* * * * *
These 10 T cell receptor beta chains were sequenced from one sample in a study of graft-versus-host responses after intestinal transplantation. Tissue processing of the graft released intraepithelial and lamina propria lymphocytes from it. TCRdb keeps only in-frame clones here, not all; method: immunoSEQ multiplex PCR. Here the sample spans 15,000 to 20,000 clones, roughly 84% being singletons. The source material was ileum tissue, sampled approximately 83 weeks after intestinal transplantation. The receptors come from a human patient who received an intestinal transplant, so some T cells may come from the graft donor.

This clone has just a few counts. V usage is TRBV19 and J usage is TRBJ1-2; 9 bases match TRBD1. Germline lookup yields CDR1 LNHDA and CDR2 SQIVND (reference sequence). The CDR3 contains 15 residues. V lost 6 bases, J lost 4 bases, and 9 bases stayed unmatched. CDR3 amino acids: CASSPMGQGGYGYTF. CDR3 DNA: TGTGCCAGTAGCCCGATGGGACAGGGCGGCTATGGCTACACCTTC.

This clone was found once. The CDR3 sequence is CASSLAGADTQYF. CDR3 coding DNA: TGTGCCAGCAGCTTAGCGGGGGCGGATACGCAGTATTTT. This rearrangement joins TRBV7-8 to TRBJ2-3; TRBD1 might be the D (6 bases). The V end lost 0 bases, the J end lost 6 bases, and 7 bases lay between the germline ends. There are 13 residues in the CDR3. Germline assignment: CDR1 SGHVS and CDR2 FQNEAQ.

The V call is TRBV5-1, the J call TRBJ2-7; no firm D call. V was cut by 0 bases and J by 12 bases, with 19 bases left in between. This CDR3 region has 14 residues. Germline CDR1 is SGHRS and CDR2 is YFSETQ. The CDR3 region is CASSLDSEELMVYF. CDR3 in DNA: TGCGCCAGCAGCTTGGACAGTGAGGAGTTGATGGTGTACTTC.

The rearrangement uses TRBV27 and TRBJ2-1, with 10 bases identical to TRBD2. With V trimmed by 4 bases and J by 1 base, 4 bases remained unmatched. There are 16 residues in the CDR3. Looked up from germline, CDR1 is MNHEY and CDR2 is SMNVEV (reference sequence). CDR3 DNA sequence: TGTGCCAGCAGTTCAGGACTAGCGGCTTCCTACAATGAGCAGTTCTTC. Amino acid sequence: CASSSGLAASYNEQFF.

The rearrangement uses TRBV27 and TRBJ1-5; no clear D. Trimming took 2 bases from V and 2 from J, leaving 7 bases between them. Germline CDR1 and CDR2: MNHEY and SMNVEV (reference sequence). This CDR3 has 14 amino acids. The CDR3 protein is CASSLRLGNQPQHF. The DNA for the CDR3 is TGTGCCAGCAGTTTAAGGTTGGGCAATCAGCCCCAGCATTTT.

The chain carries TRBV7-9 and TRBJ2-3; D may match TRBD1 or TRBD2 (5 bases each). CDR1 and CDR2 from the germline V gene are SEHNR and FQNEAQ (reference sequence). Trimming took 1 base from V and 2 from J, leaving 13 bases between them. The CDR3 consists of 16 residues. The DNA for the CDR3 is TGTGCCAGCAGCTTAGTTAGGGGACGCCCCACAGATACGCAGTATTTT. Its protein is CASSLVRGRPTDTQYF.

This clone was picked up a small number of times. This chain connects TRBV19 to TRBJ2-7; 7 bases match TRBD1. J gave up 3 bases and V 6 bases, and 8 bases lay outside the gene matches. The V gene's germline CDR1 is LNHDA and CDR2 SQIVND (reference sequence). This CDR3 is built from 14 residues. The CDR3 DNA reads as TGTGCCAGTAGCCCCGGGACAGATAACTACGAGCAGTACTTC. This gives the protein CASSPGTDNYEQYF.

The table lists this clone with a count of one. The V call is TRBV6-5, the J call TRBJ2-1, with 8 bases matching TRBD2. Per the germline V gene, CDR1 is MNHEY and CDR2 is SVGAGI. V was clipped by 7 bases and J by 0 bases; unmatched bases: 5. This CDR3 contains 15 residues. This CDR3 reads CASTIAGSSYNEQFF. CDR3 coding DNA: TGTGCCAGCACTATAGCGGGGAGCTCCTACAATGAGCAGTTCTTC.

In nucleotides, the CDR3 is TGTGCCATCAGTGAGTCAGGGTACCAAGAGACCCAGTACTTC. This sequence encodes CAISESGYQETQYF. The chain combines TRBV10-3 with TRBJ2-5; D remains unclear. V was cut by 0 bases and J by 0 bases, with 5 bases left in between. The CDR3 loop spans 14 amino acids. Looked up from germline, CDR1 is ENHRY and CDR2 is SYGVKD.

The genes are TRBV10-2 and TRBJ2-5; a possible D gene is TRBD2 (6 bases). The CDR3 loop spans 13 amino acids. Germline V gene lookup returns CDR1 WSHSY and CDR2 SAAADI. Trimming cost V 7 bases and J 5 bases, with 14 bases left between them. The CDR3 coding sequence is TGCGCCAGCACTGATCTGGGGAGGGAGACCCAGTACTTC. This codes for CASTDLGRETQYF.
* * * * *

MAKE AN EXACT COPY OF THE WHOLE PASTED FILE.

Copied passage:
These 10 T cell receptor beta chains were sequenced from one sample in a study of graft-versus-host responses after intestinal transplantation. Tissue processing of the graft released intraepithelial and lamina propria lymphocytes from it. TCRdb keeps only in-frame clones here, not all; method: immunoSEQ multiplex PCR. Here the sample spans 15,000 to 20,000 clones, roughly 84% being singletons. The source material was ileum tissue, sampled approximately 83 weeks after intestinal transplantation. The receptors come from a human patient who received an intestinal transplant, so some T cells may come from the graft donor.

This clone has just a few counts. V usage is TRBV19 and J usage is TRBJ1-2; 9 bases match TRBD1. Germline lookup yields CDR1 LNHDA and CDR2 SQIVND (reference sequence). The CDR3 contains 15 residues. V lost 6 bases, J lost 4 bases, and 9 bases stayed unmatched. CDR3 amino acids: CASSPMGQGGYGYTF. CDR3 DNA: TGTGCCAGTAGCCCGATGGGACAGGGCGGCTATGGCTACACCTTC.

This clone was found once. The CDR3 sequence is CASSLAGADTQYF. CDR3 coding DNA: TGTGCCAGCAGCTTAGCGGGGGCGGATACGCAGTATTTT. This rearrangement joins TRBV7-8 to TRBJ2-3; TRBD1 might be the D (6 bases). The V end lost 0 bases, the J end lost 6 bases, and 7 bases lay between the germline ends. There are 13 residues in the CDR3. Germline assignment: CDR1 SGHVS and CDR2 FQNEAQ.

The V call is TRBV5-1, the J call TRBJ2-7; no firm D call. V was cut by 0 bases and J by 12 bases, with 19 bases left in between. This CDR3 region has 14 residues. Germline CDR1 is SGHRS and CDR2 is YFSETQ. The CDR3 region is CASSLDSEELMVYF. CDR3 in DNA: TGCGCCAGCAGCTTGGACAGTGAGGAGTTGATGGTGTACTTC.

The rearrangement uses TRBV27 and TRBJ2-1, with 10 bases identical to TRBD2. With V trimmed by 4 bases and J by 1 base, 4 bases remained unmatched. There are 16 residues in the CDR3. Looked up from germline, CDR1 is MNHEY and CDR2 is SMNVEV (reference sequence). CDR3 DNA sequence: TGTGCCAGCAGTTCAGGACTAGCGGCTTCCTACAATGAGCAGTTCTTC. Amino acid sequence: CASSSGLAASYNEQFF.

The rearrangement uses TRBV27 and TRBJ1-5; no clear D. Trimming took 2 bases from V and 2 from J, leaving 7 bases between them. Germline CDR1 and CDR2: MNHEY and SMNVEV (reference sequence). This CDR3 has 14 amino acids. The CDR3 protein is CASSLRLGNQPQHF. The DNA for the CDR3 is TGTGCCAGCAGTTTAAGGTTGGGCAATCAGCCCCAGCATTTT.

The chain carries TRBV7-9 and TRBJ2-3; D may match TRBD1 or TRBD2 (5 bases each). CDR1 and CDR2 from the germline V gene are SEHNR and FQNEAQ (reference sequence). Trimming took 1 base from V and 2 from J, leaving 13 bases between them. The CDR3 consists of 16 residues. The DNA for the CDR3 is TGTGCCAGCAGCTTAGTTAGGGGACGCCCCACAGATACGCAGTATTTT. Its protein is CASSLVRGRPTDTQYF.

This clone was picked up a small number of times. This chain connects TRBV19 to TRBJ2-7; 7 bases match TRBD1. J gave up 3 bases and V 6 bases, and 8 bases lay outside the gene matches. The V gene's germline CDR1 is LNHDA and CDR2 SQIVND (reference sequence). This CDR3 is built from 14 residues. The CDR3 DNA reads as TGTGCCAGTAGCCCCGGGACAGATAACTACGAGCAGTACTTC. This gives the protein CASSPGTDNYEQYF.

The table lists this clone with a count of one. The V call is TRBV6-5, the J call TRBJ2-1, with 8 bases matching TRBD2. Per the germline V gene, CDR1 is MNHEY and CDR2 is SVGAGI. V was clipped by 7 bases and J by 0 bases; unmatched bases: 5. This CDR3 contains 15 residues. This CDR3 reads CASTIAGSSYNEQFF. CDR3 coding DNA: TGTGCCAGCACTATAGCGGGGAGCTCCTACAATGAGCAGTTCTTC.

In nucleotides, the CDR3 is TGTGCCATCAGTGAGTCAGGGTACCAAGAGACCCAGTACTTC. This sequence encodes CAISESGYQETQYF. The chain combines TRBV10-3 with TRBJ2-5; D remains unclear. V was cut by 0 bases and J by 0 bases, with 5 bases left in between. The CDR3 loop spans 14 amino acids. Looked up from germline, CDR1 is ENHRY and CDR2 is SYGVKD.

The genes are TRBV10-2 and TRBJ2-5; a possible D gene is TRBD2 (6 bases). The CDR3 loop spans 13 amino acids. Germline V gene lookup returns CDR1 WSHSY and CDR2 SAAADI. Trimming cost V 7 bases and J 5 bases, with 14 bases left between them. The CDR3 coding sequence is TGCGCCAGCACTGATCTGGGGAGGGAGACCCAGTACTTC. This codes for CASTDLGRETQYF.